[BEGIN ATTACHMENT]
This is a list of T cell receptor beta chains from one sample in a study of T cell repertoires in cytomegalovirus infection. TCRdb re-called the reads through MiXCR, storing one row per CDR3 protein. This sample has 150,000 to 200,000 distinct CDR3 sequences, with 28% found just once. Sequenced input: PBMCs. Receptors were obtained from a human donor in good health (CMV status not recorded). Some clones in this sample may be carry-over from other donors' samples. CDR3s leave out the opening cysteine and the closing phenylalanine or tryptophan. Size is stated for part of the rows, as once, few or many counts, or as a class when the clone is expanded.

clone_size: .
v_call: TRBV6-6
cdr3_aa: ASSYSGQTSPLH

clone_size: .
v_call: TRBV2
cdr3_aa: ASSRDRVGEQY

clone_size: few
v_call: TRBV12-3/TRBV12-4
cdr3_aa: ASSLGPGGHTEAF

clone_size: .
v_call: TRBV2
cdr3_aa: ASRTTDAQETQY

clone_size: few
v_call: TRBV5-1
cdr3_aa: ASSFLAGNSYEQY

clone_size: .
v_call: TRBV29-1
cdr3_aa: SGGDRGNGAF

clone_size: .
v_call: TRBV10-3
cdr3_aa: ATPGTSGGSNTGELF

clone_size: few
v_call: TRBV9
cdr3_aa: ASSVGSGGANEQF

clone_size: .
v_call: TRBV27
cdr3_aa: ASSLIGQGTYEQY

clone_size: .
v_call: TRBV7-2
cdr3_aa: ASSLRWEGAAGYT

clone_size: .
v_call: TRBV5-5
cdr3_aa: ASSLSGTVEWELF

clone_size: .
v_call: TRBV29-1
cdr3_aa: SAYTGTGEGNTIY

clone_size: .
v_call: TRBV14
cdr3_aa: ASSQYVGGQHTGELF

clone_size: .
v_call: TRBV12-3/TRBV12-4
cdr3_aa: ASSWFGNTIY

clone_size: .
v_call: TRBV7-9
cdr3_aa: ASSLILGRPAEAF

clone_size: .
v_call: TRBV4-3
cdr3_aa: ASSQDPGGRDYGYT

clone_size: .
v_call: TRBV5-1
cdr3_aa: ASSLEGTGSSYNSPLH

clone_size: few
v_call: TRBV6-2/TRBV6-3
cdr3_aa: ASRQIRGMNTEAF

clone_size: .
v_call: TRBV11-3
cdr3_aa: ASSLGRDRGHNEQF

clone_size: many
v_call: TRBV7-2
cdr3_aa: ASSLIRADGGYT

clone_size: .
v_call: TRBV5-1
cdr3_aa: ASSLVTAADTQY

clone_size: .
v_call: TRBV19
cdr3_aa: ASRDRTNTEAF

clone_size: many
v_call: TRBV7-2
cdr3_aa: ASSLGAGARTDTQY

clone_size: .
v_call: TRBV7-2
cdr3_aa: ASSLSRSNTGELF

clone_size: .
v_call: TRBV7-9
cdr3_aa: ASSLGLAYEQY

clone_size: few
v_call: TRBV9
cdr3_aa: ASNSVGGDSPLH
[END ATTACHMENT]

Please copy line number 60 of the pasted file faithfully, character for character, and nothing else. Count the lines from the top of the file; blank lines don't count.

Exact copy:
v_call: TRBV7-2